Positive Youth Development & Life Skill Development 4-H 101: Return to the Basics CES Staff Development Series Tuesday, January 10, 2006, 9:00-12:00 noon IP Video Presentation by Steve McKinley firstname.lastname@example.org; 765-494-8435
4-H 101 Series • Effectively Utilizing Volunteers (10/4) • Starting and Maintaining 4-H Clubs (11/15) • Expanding 4-H Opportunities (12/13) • Characteristics of Positive Youth Development & Life Skill Development (1/10) • 4-H Purpose, History, and Structure (2/14) • Conflict Management Techniques (3/14)
Program Information… • Disconnected? Contact the AgIT Help Desk at 765-494-8333 • Provide feedback to: Steve at 765-494-8435, or email@example.com
Objectives: • Discuss characteristics of youth development. • Define the 8 essential elements and 4 concepts of positive youth development. • Identify life skills developed by 4-H members. • Explain the components of the Experiential Learning Model. • Discuss methods to help youth develop life skills. • Identify characteristics of successful youth and adult partnerships.
Objective 1 Discuss characteristics of youth development.
Youth Development Approach • Focus on positive outcomes desired for youth, not on negative outcomes to prevent. • Provide programs that are available to all young people. • Youth are seen as “central actors in their own development.” • Develop the whole person – not just a single characteristic or problem.
Youth Development Approach • Mastery of competencies for productive adult life. • Not something done TO youth, but results from programming WITH youth. • Guided by caring, knowledgeable adults – dependent on family and other adults in community. • Programs offered in safe, nurturing, healthy environments.
To master skills young people need… • Safety and structure • Sense of belonging and membership • Closeness and several good relationships • Experience of gaining competence and mastering skills
To master skills young people need… • Independence and control over some part of their lives • Self-awareness and ability and opportunities to act on that understanding • Sense of self-worth and ability and opportunities to contribute
Positive Youth Development • Is an intentional process • Promotes positive outcomes for young people • Provides opportunities, relationships and the support to fully participate. • Takes place in families, peer groups, schools, neighborhoods and communities. • Source: National 4-H Leadership Trust
4-H Youth Development • Non-formal, youth education program • Housed in the Cooperative State Research, Education and Extension Service (CSREES) of the United States Department of Agriculture (USDA) • Part of land grant university system • Access to most current knowledge and research • Located in each county in the nation
4-H Program Strengths • Nationally-recognized • Strong local, state, and national infrastructure • Outreach opportunities support community efforts • Research-based curriculum • Professionals trained in adult education and youth programming • Record of successful partnerships with youth-serving organizations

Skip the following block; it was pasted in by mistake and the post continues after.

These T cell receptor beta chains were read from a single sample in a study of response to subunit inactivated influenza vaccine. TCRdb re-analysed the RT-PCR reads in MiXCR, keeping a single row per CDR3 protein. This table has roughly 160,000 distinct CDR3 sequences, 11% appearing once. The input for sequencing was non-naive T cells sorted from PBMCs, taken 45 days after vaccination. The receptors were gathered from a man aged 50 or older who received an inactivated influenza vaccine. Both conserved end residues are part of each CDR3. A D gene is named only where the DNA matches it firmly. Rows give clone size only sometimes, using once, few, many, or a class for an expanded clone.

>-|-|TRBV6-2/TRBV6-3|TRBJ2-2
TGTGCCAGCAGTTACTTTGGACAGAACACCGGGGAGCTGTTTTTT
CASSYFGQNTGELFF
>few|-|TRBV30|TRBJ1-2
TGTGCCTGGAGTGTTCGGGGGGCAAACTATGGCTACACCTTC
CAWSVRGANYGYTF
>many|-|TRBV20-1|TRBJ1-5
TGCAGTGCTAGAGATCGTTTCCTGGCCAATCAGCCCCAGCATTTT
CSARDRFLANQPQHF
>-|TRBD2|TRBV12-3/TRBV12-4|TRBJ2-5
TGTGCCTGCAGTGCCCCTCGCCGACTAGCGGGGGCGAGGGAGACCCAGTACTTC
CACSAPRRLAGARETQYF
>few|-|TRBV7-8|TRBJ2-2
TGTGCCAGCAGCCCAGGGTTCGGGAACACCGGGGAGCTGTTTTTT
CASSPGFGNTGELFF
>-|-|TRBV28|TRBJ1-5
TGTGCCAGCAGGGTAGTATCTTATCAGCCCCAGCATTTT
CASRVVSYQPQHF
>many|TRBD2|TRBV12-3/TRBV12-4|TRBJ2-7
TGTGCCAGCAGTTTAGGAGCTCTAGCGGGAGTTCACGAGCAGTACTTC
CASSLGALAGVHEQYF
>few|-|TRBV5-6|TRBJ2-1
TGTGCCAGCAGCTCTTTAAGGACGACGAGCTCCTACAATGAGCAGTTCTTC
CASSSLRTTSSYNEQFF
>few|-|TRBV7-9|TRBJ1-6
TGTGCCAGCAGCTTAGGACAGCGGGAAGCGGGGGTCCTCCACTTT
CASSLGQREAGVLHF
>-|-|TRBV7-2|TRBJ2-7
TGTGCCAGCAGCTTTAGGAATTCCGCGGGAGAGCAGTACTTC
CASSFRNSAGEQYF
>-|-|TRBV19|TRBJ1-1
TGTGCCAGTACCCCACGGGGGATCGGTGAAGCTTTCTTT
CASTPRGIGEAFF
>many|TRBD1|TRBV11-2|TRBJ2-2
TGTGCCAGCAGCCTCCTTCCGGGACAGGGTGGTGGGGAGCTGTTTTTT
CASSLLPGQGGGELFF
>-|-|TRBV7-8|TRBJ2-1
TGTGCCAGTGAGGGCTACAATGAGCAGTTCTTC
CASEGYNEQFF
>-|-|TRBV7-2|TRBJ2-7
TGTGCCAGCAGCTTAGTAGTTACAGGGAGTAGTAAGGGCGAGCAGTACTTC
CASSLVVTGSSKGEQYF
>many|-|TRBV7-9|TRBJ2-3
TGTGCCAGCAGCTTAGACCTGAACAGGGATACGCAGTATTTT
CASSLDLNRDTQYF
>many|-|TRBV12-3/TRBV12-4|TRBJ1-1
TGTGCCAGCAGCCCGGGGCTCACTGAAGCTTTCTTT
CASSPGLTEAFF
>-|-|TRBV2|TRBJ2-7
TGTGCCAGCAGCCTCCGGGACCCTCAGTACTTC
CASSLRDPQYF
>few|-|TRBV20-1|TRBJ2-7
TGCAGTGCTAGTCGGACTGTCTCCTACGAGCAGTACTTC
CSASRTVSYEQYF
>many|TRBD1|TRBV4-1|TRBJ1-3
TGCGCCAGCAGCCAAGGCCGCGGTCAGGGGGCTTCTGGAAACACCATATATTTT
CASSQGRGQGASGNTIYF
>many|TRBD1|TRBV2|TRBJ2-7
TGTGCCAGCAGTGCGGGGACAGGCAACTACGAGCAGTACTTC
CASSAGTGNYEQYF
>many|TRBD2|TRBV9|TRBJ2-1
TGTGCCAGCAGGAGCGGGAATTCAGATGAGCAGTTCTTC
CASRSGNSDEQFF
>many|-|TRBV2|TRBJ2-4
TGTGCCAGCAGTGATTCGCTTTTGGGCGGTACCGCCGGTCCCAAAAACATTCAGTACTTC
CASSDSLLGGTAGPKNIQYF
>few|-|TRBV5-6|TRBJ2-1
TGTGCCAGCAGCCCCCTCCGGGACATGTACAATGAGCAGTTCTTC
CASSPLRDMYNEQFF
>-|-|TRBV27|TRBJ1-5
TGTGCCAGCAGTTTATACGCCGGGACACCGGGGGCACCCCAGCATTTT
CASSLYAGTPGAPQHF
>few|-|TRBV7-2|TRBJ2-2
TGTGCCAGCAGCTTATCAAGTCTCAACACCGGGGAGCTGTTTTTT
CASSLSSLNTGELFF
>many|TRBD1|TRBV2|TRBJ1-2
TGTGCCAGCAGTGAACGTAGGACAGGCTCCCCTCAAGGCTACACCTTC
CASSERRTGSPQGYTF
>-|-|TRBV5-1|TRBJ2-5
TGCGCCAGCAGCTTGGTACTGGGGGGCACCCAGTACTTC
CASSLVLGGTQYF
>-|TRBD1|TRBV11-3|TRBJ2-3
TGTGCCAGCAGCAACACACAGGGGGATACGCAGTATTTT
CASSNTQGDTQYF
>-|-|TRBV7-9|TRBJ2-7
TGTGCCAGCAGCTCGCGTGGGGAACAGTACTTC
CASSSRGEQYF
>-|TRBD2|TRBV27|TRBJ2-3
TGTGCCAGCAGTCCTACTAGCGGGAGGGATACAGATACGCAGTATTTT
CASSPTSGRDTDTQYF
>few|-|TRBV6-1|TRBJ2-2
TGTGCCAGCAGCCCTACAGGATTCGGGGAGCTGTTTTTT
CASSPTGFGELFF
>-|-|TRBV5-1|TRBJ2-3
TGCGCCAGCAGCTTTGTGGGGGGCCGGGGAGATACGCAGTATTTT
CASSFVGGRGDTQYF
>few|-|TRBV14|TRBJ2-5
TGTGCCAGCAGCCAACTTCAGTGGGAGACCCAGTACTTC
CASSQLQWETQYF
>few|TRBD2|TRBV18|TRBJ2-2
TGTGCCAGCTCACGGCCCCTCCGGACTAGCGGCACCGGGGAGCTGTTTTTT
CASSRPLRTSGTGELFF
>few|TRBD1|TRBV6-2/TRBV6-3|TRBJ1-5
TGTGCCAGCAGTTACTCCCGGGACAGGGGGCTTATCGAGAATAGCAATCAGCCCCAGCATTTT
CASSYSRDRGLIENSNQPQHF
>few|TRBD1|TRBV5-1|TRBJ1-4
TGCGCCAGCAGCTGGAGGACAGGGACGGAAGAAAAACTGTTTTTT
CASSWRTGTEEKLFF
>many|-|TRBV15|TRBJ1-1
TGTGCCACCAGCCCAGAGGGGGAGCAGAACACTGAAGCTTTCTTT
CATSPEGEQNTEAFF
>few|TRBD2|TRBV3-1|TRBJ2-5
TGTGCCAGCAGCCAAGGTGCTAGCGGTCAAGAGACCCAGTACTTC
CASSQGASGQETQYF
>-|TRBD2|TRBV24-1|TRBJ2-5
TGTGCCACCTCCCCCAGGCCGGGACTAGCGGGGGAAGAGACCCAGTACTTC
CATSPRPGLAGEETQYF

Approaches to 4-H Youth Development Focus: Risks & Risk Factors Target: Social Norms Goal: Fewer Problems Focus: Skills & Knowledge Focus: Developmental Needs Target: Individual Learners Target: Opportunities for Youth Goal: Competency in knowledge or skill Goal: Maturity & Potential
Community, Family, Peers, School, Work, Leisure Contextual Influences Competencies 1. Health/Physical 3. Cognitive/Creative 2. Personal/Social 4. Vocational/Citizenship Needs 1. Physiological 6. Independence/Control 2. Safety and Structure over one’s life 3. Belon ging/Membership 7. Self Worth/Contribution 4. Closeness/Relationships 8. Capacity to enjoy life 5. Competency/Mastery Cognitive Changes Psychosocial Changes Biological & Physical Changes Understanding the Different Approaches EDUCATION FOCUS YOUTH DEVELOPMENT Developed by Cathann A. Kress, Ph.D.
Objective 2 Define the 8 essential elements and 4 concepts of positive youth development.
I pledge my head to clearer thinking… • Youth need to know that they are able to influence people and events through decision-making and action. • These youth are…Confident, Assertive, Responsible, Self-disciplined, Leaders INDEPENDENCE
I pledge my heart to greater loyalty… • Current research emphasizes importance for youth to have opportunities for long-term consistent relationships with adults other than parents. • Belonging may be the single most powerful positive ingredient we can add to the lives of youth. • These youth are…Loving, Friendly, Social, Cooperative, Trusting BELONGING
I pledge my hands to larger service… • Youth need to feel their lives have meaning and purpose. • By participating in 4-H community service and citizenship activities, youth connect to communities and learn to give back to others. • These youth are…Caring, Sharing, Loyal, Empathetic, Supportive GENEROSITY
I pledge my health to better living… • In order to develop self-confidence youth need to feel and believe they are capable and they must experience success at solving problems and meeting challenges. • These youth are…Achieving, Successful, Creative, Problem-solvers, Motivated, Persistent, Competent MASTERY
Objective 3 Identify life skills developed by 4-H members.